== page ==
Where I Slept

 

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I’m staying at my son’s house and sleeping here, right here in this photo.  My son is all grown up and, for the first time, I am a houseguest in my son’s house.  Wow.  How did he grow up so fast and how did this happen!?!?

I recently came across a visceral and so very real 2009 essay — Stephen Elliott’s “Where I Slept” — and it’s got me thinking about my current sleeping situation and all of the places I’ve slept.  Or tried to sleep.  Or faked sleeping.  Or lay awake ALL night craving sleep.  Or slept alone or with a man or with a friend or on a friend’s couch or with my grandmother or with my dog.  The times I used to sleep with my mother when we only had one bed.  When I was really little I liked to sleep in small, confined spaces, like under the coffee table or in a corner behind a chair, and yet now I’m fearful in confined spaces.  There was my cat, Candy, who, when I was 12, birthed a litter of kittens on my bed while I slept.  The time when I was 21 and was between apartments and slept on piled blankets on a friend’s hardwood dining room floor and read Jackie Collins’s CHANCES and LUCKY in one weekend because I could not sleep and had just moved to a new town and felt lost.  Thank god for Jackie Collins.

Where we sleep can be so … fraught.

Stephen Elliott begins his essay:  My homeless year began early October 1985 and ended in the last day of August 1986. I was thirteen, and then fourteen, and it’s a story I’ve never told in part because I slept so many different places that year. I slept in the broom closet of a friend’s apartment building. The closet was just inside the entryway, past the eight slotted mailboxes. It was the size of a single bed, crowded with mop buckets and cleaning solutions, and I could stretch all the way out and my toes would just touch the door. The building itself was a tan/yellow brick four flat. Kwan lived with his parents and grandmother in a two-bedroom on the second floor, part of a wave of Korean immigrants arriving on the north side of Chicago in the early eighties on their way to the suburbs along with the Kurds and Russian Jews. When I would come over to visit after school his grandmother would clutch my head in her bony hands and pray for me.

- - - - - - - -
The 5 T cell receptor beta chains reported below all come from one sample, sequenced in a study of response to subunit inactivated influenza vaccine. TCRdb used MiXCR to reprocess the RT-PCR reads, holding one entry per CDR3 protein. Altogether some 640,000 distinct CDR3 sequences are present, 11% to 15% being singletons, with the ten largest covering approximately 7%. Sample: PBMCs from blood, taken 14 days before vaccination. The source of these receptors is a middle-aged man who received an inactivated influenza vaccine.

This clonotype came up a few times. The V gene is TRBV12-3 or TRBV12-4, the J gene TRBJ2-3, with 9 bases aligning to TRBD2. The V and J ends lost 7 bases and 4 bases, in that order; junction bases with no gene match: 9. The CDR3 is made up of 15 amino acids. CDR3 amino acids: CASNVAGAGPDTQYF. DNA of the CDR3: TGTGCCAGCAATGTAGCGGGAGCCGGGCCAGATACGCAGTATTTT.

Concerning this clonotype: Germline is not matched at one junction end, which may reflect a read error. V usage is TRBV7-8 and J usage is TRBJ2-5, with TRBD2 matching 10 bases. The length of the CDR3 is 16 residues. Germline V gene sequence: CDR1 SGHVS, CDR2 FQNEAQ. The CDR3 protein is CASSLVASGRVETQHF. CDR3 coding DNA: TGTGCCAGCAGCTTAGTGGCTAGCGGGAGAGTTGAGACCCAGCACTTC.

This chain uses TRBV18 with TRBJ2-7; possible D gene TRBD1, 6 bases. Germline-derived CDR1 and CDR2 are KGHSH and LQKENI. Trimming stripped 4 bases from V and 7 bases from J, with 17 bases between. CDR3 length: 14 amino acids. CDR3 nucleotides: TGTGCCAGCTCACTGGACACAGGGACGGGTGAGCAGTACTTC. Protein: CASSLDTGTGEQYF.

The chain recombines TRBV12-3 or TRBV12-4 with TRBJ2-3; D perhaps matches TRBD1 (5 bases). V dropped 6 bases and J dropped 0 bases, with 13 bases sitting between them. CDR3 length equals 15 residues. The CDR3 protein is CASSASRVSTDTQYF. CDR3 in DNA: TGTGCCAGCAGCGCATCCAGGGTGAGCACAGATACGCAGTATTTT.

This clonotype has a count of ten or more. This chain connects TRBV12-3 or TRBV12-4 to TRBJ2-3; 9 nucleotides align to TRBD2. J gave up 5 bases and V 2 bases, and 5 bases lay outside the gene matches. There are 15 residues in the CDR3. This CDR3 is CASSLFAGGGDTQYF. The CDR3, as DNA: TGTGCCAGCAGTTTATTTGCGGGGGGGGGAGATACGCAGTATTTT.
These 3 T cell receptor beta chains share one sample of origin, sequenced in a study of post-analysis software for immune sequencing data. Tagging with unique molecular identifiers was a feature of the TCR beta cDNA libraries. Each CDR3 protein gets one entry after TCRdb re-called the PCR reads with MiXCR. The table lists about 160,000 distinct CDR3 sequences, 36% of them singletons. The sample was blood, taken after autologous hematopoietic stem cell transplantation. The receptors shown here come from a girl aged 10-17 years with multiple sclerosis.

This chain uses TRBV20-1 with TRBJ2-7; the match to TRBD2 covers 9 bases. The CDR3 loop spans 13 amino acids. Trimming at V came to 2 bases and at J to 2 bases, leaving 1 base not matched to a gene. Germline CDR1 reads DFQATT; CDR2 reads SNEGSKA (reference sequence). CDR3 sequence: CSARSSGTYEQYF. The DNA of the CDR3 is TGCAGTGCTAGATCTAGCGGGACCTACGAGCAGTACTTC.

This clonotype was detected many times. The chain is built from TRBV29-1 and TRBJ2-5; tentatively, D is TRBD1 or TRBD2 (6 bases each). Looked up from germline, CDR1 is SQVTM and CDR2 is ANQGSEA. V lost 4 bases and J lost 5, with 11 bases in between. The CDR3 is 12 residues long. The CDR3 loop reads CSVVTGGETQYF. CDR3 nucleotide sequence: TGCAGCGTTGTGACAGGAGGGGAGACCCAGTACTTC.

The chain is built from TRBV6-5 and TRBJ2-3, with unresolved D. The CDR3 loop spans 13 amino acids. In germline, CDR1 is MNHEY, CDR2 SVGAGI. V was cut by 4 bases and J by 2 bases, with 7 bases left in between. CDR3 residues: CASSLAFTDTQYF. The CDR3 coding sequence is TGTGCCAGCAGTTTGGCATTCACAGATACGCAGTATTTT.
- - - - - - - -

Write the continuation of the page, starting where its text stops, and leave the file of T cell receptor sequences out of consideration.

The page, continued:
Click here to read on (and you MUST read on because it’s fucking incredible).

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Tell me a story about where you’ve slept.

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29 thoughts on “Where I Slept

  1. backtowhatever

    I slept in a church. We managed to escape the war in former Yugoslawia and found ourselves in a country we barely knew. The only place which we could go was a church, and so we went and asked for a stay. They had no room for us, but let us sleep in the church in sleeping bags. It was one of the most beautiful places where I slept and the memory still gives me that warm feeling of security, even after 20 years.

    1. Teri Post author

      Thank you so much for this story! I love it so much. And I also imagine there are so many visceral details to this story, what an experience.

  2. amyg

    I started a new habit last summer taking the cushions off our patio chairs and laying them on our back deck as a makeshift mattress for afternoon napping sessions. I love sleeping in the hot sun.